I think the courts are wrong when they assume the role of legislators in deciding how public money should be spent. But I am inclined to find more merit in having judges examine structures that might impair educational quality, including tenure among others. The two scenarios are not quite the same.

A given amount of money may be adequate or inadequate, depending on how effectively it is spent. When a state constitution establishes a right to an adequate education, to whom does it implicitly assign the responsibility of determining what level of education is adequate? Logically, since defining educational adequacy is a policy matter, that determination falls to the legislature. Courts, including California’s, have tried to sidestep this argument by applying equal-protection arguments, saying poor students suffer when funding is inadequate. However, this again equates education spending with education quality, which is a determination courts are not in a good position to make.

As the policy-making branch of government, a state’s legislature should set educational standards, not its judges. A governor who believes legislators’ standards are inappropriate might have standing to bring that argument to the courts. If the executive and the legislature deadlock, it is entirely appropriate for the judicial branch to referee the conflict.

But when private plaintiffs go to court to complain that not enough money is being spent, the results are different. As was the case in New Jersey and Kansas, such actions can result in judges second-guessing both legislators and executives. Judges thus put themselves in a policy-making, money-appropriating role that is incompatible with that of the judiciary.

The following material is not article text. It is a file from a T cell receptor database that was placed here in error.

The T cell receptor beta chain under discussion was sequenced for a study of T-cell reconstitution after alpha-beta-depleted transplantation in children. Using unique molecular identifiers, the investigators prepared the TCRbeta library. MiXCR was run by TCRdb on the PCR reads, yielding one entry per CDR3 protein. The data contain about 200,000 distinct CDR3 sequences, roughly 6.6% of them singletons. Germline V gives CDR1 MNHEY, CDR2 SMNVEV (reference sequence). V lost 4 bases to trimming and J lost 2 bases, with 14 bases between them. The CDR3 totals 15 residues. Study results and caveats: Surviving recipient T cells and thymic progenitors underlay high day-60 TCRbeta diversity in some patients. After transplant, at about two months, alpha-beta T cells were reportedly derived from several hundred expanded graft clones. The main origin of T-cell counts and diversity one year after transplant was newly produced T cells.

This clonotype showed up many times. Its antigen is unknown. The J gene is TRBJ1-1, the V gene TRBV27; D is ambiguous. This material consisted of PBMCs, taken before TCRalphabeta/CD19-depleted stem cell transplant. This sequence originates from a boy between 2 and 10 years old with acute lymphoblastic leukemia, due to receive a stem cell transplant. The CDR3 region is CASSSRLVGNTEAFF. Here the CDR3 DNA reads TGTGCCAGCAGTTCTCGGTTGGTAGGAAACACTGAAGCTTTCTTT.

Do judges also overreach when they second-guess laws that provide tenure protection for teachers?

That is probably an argument the teachers unions will make when they appeal Treu’s decision and others like it that may arise in its wake. Students Matter is reportedly considering filing lawsuits in other states to tackle their tenure laws as well. But if unions successfully argue that judges are overreaching by striking down tenure laws, they will be implicitly asking the courts to stay out of the role of setting educational policy altogether. They will have no further credibility if they come back to court to ask for more money.

If the California Constitution’s education requirement means anything, it means that every student is entitled to a good education, which, among other things, is an education that does not come from a tenure-protected burnout who goes through the motions until it is time to collect a pension. The vast majority of teachers do not fit this description. Union objections notwithstanding, it will not shake the educational firmament if tenure laws are stricken. It might even be one step toward making public education operate in the interests of students who attend school, rather than in the interests of the adults who work there.